On Sunday we had the unexpected arrival of a work crew – daughter Diane, her husband Gerry and son Ryan. Diane has amazing powers of motivation as well as organization. The men took down trees at the edge of the shed because they were destroying the metal roof. While they did that the women restacked the woodpile so that the oldest wood would finally be burned.  My husband, the Major, and I decided the next priority was a birch tree in the field that had been felled by the December ice storm.

Ryan and the Major

Ryan and the Major

Ryan and the Major got the tractor going. You can’t see the wagon in this photo.

Chris and Gerry were already hard at work.

Diane and Michelle had to move all the removed limbs out of the way. We were all celebrating the one year anniversary of Diane’s recovery from surgery. Last June she donated a kidney to her ailing step-mother, but is now back to her old energies and activities. Her stepmother has had a slow but good recovery.

The men brought the wood back to the house, and the women stacked it on the new pile.

A job well done. A day well spent.  Thank you!

Where was I you might ask?  Well, I took some photos and even stacked a few logs, but where do you think the Granny serves?  In the kitchen.  This was a hungry crew and deserved a hearty meal.

Art all Around

Beverly Duncan grew up amid the lush landscapes of Hawaii, and her art has always tended toward the natural world, but it was not until a dozen or so years ago, when paintings that she had done of autumn leaves for a Buffalo (NY) Science Museum, that she rejoiced “to have found a place in the art world”.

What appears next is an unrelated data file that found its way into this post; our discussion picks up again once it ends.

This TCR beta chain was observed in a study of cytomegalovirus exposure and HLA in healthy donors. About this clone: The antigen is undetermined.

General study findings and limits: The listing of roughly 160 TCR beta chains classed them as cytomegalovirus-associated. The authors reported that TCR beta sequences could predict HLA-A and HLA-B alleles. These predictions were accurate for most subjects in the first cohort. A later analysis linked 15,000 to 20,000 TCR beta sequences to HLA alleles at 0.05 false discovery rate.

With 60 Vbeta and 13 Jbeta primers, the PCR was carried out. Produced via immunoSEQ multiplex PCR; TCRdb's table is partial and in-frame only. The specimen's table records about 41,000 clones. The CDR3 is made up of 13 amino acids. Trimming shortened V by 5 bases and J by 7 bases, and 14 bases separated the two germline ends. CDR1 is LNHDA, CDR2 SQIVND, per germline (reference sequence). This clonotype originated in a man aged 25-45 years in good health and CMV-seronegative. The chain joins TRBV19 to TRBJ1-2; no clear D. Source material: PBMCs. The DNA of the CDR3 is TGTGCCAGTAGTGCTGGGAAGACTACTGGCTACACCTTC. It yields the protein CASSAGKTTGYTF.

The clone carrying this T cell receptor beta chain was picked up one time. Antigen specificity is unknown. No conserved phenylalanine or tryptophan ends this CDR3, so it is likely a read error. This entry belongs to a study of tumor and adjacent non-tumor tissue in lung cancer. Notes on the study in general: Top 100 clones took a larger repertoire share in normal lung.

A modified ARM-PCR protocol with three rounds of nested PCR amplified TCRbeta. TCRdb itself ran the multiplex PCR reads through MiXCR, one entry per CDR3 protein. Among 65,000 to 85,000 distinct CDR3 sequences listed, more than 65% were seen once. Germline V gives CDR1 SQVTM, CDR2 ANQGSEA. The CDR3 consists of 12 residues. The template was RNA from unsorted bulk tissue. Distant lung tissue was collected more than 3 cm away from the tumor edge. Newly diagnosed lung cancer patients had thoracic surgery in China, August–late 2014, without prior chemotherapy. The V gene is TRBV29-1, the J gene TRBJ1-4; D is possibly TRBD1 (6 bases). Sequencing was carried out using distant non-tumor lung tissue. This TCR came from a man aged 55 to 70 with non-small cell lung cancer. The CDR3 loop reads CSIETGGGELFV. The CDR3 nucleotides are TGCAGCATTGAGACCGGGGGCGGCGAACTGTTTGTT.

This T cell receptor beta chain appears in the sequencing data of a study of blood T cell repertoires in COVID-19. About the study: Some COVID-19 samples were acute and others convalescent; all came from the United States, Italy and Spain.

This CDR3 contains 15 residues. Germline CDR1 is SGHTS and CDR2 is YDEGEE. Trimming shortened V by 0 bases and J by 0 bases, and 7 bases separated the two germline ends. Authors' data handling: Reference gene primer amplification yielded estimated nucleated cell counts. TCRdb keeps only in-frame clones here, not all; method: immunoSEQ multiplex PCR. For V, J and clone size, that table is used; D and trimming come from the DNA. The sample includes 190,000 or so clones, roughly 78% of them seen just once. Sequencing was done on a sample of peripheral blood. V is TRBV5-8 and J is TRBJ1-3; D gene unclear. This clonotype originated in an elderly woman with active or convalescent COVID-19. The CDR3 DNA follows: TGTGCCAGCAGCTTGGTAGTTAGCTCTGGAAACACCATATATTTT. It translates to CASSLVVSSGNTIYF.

Those paintings caught the eye of someone at the Hunt Institute of Botanical Documentation at Carnegie Mellon University and she was invited to show at their Ninth International Exhibit. “That was a big deal!” she said. She had done work that she enjoyed, those beautiful leaves, and been recognized for her talent and skill. A big deal indeed.

Botanical art comes in many flavors, but it must always be botanically correct, and when exhibited each item must be identified. The general ID here is black beans and an apple. Also notice the little butterfly. Many of Beverly’s paintings include an insect. She is so fond of these ‘little creatures’ that she collects dead bugs, and sometimes freezes them until she needs a model for a painting.
This is a more springlike painting with 2 different ferns, a snowdrop and a tulip. All are painted from life. She never works on one of her detailed and accurate paintings unless she has the plant right in front of her.
Those of us who don’t make it to art exhibits in Philadelphia, Buffalo, Denver and other such places, will be pleasantly surprised to come across her exquisite work in books like Bulbs in the Basement, Geraniums on the Windowsill by Brian and Alice McGowan for Storey Publishing.